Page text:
When they first started putting lights inside refrigerators, I wonder if they had to be switched on manually. I'd bet some people would forget to switch them off, and others wouldn't bother using them at all. Eventually, someone must have realized that you only need the light when the door is open, and voila! System integration. It was only a matter of time before the same thing happened between our dropper posts and our rear shocks.

Trailsync: The Post

The Trailsync dropper post is integrated into the new Speedfox frame (we’ll get to that) and offers the bigger diameter, larger hardware, stronger bushings, and cleaner look you can only get with the forward-thinking integrated approach. But other aspects of Trailsync are a bit of a throwback. The three-position system is similar to that of mechanical posts of yesteryear, and you'll only get 80 millimeters of travel on the small, 100 on the medium, and 125 on the large and extra large.

That panel under the top tube hides the mechanism that locks the post in place.

The travel is limited in part because all the action needs to fit within the short distance between the top of the seat tube and just below the top tube where the locking mechanism sits. It keys into a track along the front of the post and holds it in place with a spring-loaded pin. Everything above that track has to be smooth and round to seal inside the dust wiper that takes the place of the seat clamp.

The seat mast topper offers plenty of adjustability after you’ve made the cut.

No traditional seat clamp means no traditional height adjustment. You'll actually be doing your initial sizing with a hacksaw. Similar to integrated posts found on road bikes, the fine tuning is then done with an adjustable "topper" which clamps over the cut end of the post. That end happens to serve as the air spring, so after cutting the post to size, you install an expandable plug with a schrader valve to seal off and then pressurize the chamber. The seal at the bottom of that chamber sits on top of a shaft that attaches to the inside of the seat tube just above the bottom bracket with two externally accessible bolts.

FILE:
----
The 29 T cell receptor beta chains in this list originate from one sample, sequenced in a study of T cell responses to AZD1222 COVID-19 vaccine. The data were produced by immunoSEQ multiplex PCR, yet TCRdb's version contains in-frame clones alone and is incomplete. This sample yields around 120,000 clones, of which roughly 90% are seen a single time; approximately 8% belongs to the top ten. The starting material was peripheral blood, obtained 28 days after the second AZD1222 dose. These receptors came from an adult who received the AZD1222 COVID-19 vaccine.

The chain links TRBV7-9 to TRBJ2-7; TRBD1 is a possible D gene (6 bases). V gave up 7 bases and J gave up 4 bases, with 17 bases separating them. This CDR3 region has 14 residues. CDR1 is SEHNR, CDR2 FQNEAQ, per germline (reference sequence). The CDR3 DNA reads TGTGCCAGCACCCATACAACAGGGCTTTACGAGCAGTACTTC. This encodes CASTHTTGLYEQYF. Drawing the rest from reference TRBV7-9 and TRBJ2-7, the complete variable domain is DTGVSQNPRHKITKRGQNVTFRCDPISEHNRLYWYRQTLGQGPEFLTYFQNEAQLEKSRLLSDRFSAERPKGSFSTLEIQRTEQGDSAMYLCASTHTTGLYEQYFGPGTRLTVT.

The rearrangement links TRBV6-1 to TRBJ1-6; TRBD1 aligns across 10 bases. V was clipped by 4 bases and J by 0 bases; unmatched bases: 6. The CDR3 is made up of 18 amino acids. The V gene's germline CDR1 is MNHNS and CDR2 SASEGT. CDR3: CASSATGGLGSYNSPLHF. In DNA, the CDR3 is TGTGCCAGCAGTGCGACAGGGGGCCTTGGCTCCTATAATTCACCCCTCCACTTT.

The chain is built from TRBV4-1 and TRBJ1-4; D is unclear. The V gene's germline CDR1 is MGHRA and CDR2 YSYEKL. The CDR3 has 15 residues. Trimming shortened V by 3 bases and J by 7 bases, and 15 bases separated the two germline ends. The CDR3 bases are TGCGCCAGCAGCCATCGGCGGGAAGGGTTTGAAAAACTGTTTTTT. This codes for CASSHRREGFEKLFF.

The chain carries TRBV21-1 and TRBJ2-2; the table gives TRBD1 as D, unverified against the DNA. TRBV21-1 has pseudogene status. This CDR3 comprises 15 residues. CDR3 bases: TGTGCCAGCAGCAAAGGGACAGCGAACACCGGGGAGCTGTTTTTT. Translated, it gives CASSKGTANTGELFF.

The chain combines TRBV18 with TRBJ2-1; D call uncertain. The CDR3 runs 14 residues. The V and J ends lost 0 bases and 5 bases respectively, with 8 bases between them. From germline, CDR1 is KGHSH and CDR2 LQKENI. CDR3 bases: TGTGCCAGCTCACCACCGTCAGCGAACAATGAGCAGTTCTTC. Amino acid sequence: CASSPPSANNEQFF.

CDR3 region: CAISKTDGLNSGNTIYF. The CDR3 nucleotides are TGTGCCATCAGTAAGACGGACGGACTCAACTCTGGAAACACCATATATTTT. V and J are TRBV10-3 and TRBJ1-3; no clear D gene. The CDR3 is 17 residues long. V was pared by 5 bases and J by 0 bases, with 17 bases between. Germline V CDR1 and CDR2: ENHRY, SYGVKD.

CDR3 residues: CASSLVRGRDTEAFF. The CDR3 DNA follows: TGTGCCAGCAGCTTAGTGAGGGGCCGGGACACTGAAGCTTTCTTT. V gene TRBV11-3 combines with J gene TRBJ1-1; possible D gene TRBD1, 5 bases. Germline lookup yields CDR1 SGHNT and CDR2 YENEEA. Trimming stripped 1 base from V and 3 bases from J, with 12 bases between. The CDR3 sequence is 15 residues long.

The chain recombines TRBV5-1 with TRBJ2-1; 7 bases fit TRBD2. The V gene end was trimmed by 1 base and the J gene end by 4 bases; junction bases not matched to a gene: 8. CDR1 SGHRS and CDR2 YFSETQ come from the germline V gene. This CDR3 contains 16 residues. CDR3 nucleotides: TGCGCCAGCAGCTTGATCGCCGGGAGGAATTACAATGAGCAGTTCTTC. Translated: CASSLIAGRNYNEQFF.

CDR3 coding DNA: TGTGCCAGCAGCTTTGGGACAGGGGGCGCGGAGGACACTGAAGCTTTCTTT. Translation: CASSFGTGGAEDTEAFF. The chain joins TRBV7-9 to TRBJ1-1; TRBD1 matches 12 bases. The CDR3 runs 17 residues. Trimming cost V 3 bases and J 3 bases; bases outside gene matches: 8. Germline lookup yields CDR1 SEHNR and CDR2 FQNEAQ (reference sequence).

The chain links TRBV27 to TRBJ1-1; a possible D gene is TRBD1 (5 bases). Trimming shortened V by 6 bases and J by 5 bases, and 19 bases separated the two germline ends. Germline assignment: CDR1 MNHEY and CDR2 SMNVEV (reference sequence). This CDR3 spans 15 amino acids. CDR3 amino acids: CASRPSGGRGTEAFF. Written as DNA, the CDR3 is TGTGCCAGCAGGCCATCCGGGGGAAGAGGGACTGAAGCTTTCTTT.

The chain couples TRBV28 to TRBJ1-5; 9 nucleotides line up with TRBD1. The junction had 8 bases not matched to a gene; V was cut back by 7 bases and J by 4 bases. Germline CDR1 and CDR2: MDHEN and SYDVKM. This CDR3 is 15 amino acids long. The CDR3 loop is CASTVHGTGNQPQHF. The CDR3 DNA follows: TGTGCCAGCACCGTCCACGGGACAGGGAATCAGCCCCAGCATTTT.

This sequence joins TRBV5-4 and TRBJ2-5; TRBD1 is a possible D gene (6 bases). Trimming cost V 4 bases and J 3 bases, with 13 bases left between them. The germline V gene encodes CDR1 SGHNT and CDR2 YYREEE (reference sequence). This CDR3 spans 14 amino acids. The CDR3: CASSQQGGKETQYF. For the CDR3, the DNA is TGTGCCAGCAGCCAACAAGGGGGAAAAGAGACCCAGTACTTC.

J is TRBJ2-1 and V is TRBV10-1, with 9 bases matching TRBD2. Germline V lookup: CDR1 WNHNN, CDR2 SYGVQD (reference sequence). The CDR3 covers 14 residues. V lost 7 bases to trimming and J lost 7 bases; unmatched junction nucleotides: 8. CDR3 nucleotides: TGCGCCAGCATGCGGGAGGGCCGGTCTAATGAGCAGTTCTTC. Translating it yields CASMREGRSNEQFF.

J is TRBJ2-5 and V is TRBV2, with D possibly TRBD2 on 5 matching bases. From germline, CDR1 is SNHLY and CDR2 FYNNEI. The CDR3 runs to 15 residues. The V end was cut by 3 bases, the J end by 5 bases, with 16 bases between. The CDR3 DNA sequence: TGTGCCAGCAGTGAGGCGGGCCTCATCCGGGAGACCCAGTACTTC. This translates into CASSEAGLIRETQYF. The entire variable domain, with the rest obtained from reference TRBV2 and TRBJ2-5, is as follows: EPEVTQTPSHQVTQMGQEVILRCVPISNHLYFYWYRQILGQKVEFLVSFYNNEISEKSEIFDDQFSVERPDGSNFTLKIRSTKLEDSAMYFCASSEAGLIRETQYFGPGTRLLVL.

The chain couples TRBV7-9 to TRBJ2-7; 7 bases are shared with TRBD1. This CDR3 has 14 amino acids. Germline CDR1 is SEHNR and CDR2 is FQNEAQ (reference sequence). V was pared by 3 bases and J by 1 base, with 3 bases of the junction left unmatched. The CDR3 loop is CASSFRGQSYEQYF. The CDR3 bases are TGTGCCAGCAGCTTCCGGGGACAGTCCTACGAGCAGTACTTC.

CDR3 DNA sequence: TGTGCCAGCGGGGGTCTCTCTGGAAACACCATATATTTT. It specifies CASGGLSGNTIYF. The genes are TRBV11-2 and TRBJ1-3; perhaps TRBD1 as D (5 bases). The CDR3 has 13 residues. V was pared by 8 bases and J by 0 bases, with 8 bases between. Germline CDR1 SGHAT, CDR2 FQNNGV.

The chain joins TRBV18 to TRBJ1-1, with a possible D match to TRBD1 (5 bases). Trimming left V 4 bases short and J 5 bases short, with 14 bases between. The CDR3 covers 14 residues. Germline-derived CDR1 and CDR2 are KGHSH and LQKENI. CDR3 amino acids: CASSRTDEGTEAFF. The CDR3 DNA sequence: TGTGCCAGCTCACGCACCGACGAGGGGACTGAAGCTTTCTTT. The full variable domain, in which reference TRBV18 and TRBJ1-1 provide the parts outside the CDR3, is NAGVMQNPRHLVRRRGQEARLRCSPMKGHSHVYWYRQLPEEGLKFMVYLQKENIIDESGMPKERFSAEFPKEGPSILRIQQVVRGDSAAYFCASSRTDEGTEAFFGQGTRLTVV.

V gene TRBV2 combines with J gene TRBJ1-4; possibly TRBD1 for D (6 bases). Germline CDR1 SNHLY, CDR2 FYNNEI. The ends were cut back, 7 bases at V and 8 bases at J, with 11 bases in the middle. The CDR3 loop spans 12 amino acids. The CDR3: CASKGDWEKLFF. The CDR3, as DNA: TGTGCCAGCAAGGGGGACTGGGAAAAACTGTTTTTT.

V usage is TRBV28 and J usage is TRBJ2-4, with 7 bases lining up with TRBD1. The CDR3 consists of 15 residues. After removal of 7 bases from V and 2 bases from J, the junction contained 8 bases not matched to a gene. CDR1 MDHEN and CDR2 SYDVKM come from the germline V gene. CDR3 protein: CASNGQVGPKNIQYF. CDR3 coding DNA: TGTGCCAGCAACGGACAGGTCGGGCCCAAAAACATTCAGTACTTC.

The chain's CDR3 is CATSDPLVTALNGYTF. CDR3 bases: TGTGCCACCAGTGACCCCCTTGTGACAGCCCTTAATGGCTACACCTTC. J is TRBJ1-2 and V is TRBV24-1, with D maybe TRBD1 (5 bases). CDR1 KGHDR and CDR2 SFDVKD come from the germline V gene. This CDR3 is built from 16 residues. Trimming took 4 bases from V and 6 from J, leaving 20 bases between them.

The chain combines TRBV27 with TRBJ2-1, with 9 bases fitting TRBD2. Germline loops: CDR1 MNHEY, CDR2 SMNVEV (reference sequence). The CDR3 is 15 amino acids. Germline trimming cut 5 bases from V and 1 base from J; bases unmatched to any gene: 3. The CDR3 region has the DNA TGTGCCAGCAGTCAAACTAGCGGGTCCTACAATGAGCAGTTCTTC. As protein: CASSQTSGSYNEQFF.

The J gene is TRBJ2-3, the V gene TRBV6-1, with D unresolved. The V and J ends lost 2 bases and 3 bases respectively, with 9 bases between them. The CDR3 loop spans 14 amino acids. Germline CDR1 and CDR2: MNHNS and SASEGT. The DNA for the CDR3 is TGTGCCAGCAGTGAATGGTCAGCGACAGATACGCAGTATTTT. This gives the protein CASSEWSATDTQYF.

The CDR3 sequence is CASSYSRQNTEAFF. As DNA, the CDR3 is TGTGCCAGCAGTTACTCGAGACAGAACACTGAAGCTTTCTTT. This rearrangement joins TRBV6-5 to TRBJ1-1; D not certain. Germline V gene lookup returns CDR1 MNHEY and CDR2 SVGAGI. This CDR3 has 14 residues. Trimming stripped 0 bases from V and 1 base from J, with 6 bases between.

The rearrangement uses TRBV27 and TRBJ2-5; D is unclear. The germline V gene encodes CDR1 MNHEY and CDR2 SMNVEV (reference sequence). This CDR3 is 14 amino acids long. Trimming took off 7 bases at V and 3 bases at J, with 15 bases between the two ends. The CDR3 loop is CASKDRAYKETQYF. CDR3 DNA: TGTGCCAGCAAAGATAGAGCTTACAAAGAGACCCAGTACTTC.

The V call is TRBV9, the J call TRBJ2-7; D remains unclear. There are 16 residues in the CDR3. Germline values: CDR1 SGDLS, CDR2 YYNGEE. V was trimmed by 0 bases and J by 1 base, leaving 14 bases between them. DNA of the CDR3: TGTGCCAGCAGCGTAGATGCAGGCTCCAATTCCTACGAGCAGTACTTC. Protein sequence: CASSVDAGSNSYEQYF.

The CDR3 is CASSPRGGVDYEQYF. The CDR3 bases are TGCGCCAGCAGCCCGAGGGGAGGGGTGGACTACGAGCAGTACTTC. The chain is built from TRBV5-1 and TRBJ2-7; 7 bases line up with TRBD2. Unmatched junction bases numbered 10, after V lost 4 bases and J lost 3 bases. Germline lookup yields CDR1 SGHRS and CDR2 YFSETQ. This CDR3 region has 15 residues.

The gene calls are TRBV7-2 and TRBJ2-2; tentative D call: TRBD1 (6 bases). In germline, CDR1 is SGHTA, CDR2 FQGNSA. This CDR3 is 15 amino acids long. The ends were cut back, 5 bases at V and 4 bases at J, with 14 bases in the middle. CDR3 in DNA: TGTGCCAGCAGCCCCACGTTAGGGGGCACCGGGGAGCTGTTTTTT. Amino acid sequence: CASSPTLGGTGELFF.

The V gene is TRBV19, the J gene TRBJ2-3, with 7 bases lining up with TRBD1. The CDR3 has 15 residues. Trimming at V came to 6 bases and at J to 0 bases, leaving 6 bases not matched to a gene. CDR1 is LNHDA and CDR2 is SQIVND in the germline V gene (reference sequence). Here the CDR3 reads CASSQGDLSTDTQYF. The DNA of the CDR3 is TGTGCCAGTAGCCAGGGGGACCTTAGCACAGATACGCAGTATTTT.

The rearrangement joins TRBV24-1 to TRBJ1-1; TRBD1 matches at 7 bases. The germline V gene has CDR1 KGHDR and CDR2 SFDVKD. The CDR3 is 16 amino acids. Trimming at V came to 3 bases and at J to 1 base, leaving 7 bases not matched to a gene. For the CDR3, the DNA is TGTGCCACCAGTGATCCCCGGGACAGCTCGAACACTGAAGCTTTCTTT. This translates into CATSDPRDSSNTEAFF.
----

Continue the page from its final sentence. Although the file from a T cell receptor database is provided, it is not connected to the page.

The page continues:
It’s that easy!

Trailsync: The Shock

Following so far? Good. We're almost finished. But if you want to skip ahead, here’s an animation of what makes Trailsync tick:

Affixed to the bottom of that shaft is a cable housing stop. The rear shock's remote cable housing loops up into the seat tube and rests in that housing stop, and the cable end rests in a clip just above it. Through that clip runs a spoke (yes, a spoke) which is affixed to the seatpost. Just before the seatpost reaches max height, that spoke pulls up on the clip, the clip pulls up the cable, and the cable pulls your rear shock into "firm" mode.

This is where the magic happens, or at least most of it. The shock actuation mechanism can be accessed through a window in the seat tube.

Simple, right? Actually, yes. Disassembling the system just takes a couple allen wrenches. The only special tool you'd need would be to replace the bushings. Aside from cleaning under the seal once in a while, it'll rarely need service, but it's completely user-serviceable when the time comes.

Trailsync’s guts aren’t as complex as they seem.

And most importantly, it works. I expected the force needed to pull the cable might occasionally prevent the seat from reaching full height, which could be a problem on three-position posts. But even when I intentionally slowed the momentum that helps pull the cable, the post always hit its mark, and the locking pin always locked.

BMC Speedfox Frame and Suspension Updates